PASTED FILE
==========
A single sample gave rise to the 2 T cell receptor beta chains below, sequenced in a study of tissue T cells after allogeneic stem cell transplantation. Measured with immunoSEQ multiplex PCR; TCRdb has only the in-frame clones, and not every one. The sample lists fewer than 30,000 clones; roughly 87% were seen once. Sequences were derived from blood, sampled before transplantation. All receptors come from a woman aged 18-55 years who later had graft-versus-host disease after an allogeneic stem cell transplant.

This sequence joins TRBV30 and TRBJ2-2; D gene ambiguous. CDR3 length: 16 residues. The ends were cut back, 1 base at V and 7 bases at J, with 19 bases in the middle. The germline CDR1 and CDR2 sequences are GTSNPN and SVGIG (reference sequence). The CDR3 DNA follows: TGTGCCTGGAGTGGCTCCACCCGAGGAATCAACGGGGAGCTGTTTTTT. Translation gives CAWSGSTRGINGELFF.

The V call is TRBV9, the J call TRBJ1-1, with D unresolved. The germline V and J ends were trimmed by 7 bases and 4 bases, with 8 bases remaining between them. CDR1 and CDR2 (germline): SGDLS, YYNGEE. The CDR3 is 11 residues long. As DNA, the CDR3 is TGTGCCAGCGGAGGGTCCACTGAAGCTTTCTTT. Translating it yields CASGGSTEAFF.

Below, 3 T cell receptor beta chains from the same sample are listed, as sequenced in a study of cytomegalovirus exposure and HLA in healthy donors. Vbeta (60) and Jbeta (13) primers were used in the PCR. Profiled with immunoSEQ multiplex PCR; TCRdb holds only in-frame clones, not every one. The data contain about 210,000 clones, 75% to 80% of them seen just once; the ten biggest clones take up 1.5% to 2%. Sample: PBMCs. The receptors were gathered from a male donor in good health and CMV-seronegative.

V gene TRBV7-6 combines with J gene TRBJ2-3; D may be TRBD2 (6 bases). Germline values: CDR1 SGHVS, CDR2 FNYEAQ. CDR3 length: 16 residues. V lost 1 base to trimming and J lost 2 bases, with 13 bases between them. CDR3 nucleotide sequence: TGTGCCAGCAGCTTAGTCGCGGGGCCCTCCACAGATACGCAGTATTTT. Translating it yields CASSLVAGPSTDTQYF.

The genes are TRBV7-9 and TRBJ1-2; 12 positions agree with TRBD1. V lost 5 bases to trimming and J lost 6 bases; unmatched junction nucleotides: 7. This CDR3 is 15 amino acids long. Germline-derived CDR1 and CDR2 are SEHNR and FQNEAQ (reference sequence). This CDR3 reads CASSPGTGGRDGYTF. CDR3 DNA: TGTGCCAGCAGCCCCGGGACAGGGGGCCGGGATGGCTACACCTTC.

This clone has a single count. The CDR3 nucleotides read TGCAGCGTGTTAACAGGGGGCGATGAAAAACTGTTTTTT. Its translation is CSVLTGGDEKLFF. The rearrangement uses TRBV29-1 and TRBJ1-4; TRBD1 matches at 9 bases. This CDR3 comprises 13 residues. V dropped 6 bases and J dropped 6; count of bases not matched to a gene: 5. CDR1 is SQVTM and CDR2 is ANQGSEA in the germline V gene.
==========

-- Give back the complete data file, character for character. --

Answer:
A single sample gave rise to the 2 T cell receptor beta chains below, sequenced in a study of tissue T cells after allogeneic stem cell transplantation. Measured with immunoSEQ multiplex PCR; TCRdb has only the in-frame clones, and not every one. The sample lists fewer than 30,000 clones; roughly 87% were seen once. Sequences were derived from blood, sampled before transplantation. All receptors come from a woman aged 18-55 years who later had graft-versus-host disease after an allogeneic stem cell transplant.

This sequence joins TRBV30 and TRBJ2-2; D gene ambiguous. CDR3 length: 16 residues. The ends were cut back, 1 base at V and 7 bases at J, with 19 bases in the middle. The germline CDR1 and CDR2 sequences are GTSNPN and SVGIG (reference sequence). The CDR3 DNA follows: TGTGCCTGGAGTGGCTCCACCCGAGGAATCAACGGGGAGCTGTTTTTT. Translation gives CAWSGSTRGINGELFF.

The V call is TRBV9, the J call TRBJ1-1, with D unresolved. The germline V and J ends were trimmed by 7 bases and 4 bases, with 8 bases remaining between them. CDR1 and CDR2 (germline): SGDLS, YYNGEE. The CDR3 is 11 residues long. As DNA, the CDR3 is TGTGCCAGCGGAGGGTCCACTGAAGCTTTCTTT. Translating it yields CASGGSTEAFF.

Below, 3 T cell receptor beta chains from the same sample are listed, as sequenced in a study of cytomegalovirus exposure and HLA in healthy donors. Vbeta (60) and Jbeta (13) primers were used in the PCR. Profiled with immunoSEQ multiplex PCR; TCRdb holds only in-frame clones, not every one. The data contain about 210,000 clones, 75% to 80% of them seen just once; the ten biggest clones take up 1.5% to 2%. Sample: PBMCs. The receptors were gathered from a male donor in good health and CMV-seronegative.

V gene TRBV7-6 combines with J gene TRBJ2-3; D may be TRBD2 (6 bases). Germline values: CDR1 SGHVS, CDR2 FNYEAQ. CDR3 length: 16 residues. V lost 1 base to trimming and J lost 2 bases, with 13 bases between them. CDR3 nucleotide sequence: TGTGCCAGCAGCTTAGTCGCGGGGCCCTCCACAGATACGCAGTATTTT. Translating it yields CASSLVAGPSTDTQYF.

The genes are TRBV7-9 and TRBJ1-2; 12 positions agree with TRBD1. V lost 5 bases to trimming and J lost 6 bases; unmatched junction nucleotides: 7. This CDR3 is 15 amino acids long. Germline-derived CDR1 and CDR2 are SEHNR and FQNEAQ (reference sequence). This CDR3 reads CASSPGTGGRDGYTF. CDR3 DNA: TGTGCCAGCAGCCCCGGGACAGGGGGCCGGGATGGCTACACCTTC.

This clone has a single count. The CDR3 nucleotides read TGCAGCGTGTTAACAGGGGGCGATGAAAAACTGTTTTTT. Its translation is CSVLTGGDEKLFF. The rearrangement uses TRBV29-1 and TRBJ1-4; TRBD1 matches at 9 bases. This CDR3 comprises 13 residues. V dropped 6 bases and J dropped 6; count of bases not matched to a gene: 5. CDR1 is SQVTM and CDR2 is ANQGSEA in the germline V gene.